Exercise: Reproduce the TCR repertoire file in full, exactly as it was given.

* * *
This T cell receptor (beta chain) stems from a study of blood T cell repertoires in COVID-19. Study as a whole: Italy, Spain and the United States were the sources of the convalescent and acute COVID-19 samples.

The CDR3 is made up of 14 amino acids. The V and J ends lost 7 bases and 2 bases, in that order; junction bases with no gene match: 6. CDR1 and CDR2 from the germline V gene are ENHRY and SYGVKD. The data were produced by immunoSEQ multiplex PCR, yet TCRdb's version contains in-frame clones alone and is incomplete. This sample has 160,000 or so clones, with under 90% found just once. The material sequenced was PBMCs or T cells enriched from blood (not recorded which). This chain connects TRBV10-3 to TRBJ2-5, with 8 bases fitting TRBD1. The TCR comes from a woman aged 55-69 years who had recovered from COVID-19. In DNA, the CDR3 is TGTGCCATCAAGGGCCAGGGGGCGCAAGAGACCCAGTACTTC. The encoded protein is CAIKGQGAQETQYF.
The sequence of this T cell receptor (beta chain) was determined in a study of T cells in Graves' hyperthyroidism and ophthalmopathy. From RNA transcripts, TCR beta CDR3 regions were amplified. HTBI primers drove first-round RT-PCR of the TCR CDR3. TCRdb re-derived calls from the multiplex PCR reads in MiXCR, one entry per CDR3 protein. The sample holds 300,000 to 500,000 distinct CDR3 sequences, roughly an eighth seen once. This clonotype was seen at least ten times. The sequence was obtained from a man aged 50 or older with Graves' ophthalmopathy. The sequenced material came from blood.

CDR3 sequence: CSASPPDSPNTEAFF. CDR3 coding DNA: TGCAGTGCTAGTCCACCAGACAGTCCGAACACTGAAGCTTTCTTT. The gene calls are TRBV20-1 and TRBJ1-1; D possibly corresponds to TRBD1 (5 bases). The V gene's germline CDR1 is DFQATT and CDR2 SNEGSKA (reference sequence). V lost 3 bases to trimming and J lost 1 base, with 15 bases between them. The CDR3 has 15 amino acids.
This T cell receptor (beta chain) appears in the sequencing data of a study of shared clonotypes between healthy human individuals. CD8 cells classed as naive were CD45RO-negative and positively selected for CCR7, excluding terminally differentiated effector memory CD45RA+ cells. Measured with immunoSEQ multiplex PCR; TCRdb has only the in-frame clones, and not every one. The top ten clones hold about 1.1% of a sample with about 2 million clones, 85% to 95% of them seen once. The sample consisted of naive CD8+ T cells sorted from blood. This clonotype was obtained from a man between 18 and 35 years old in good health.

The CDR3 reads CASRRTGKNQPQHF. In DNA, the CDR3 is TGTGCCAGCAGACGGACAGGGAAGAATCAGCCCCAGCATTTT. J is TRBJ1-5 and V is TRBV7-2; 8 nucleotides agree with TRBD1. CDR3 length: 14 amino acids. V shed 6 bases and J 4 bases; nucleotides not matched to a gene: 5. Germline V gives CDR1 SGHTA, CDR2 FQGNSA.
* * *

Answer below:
This T cell receptor (beta chain) stems from a study of blood T cell repertoires in COVID-19. Study as a whole: Italy, Spain and the United States were the sources of the convalescent and acute COVID-19 samples.

The CDR3 is made up of 14 amino acids. The V and J ends lost 7 bases and 2 bases, in that order; junction bases with no gene match: 6. CDR1 and CDR2 from the germline V gene are ENHRY and SYGVKD. The data were produced by immunoSEQ multiplex PCR, yet TCRdb's version contains in-frame clones alone and is incomplete. This sample has 160,000 or so clones, with under 90% found just once. The material sequenced was PBMCs or T cells enriched from blood (not recorded which). This chain connects TRBV10-3 to TRBJ2-5, with 8 bases fitting TRBD1. The TCR comes from a woman aged 55-69 years who had recovered from COVID-19. In DNA, the CDR3 is TGTGCCATCAAGGGCCAGGGGGCGCAAGAGACCCAGTACTTC. The encoded protein is CAIKGQGAQETQYF.
The sequence of this T cell receptor (beta chain) was determined in a study of T cells in Graves' hyperthyroidism and ophthalmopathy. From RNA transcripts, TCR beta CDR3 regions were amplified. HTBI primers drove first-round RT-PCR of the TCR CDR3. TCRdb re-derived calls from the multiplex PCR reads in MiXCR, one entry per CDR3 protein. The sample holds 300,000 to 500,000 distinct CDR3 sequences, roughly an eighth seen once. This clonotype was seen at least ten times. The sequence was obtained from a man aged 50 or older with Graves' ophthalmopathy. The sequenced material came from blood.

CDR3 sequence: CSASPPDSPNTEAFF. CDR3 coding DNA: TGCAGTGCTAGTCCACCAGACAGTCCGAACACTGAAGCTTTCTTT. The gene calls are TRBV20-1 and TRBJ1-1; D possibly corresponds to TRBD1 (5 bases). The V gene's germline CDR1 is DFQATT and CDR2 SNEGSKA (reference sequence). V lost 3 bases to trimming and J lost 1 base, with 15 bases between them. The CDR3 has 15 amino acids.
This T cell receptor (beta chain) appears in the sequencing data of a study of shared clonotypes between healthy human individuals. CD8 cells classed as naive were CD45RO-negative and positively selected for CCR7, excluding terminally differentiated effector memory CD45RA+ cells. Measured with immunoSEQ multiplex PCR; TCRdb has only the in-frame clones, and not every one. The top ten clones hold about 1.1% of a sample with about 2 million clones, 85% to 95% of them seen once. The sample consisted of naive CD8+ T cells sorted from blood. This clonotype was obtained from a man between 18 and 35 years old in good health.

The CDR3 reads CASRRTGKNQPQHF. In DNA, the CDR3 is TGTGCCAGCAGACGGACAGGGAAGAATCAGCCCCAGCATTTT. J is TRBJ1-5 and V is TRBV7-2; 8 nucleotides agree with TRBD1. CDR3 length: 14 amino acids. V shed 6 bases and J 4 bases; nucleotides not matched to a gene: 5. Germline V gives CDR1 SGHTA, CDR2 FQGNSA.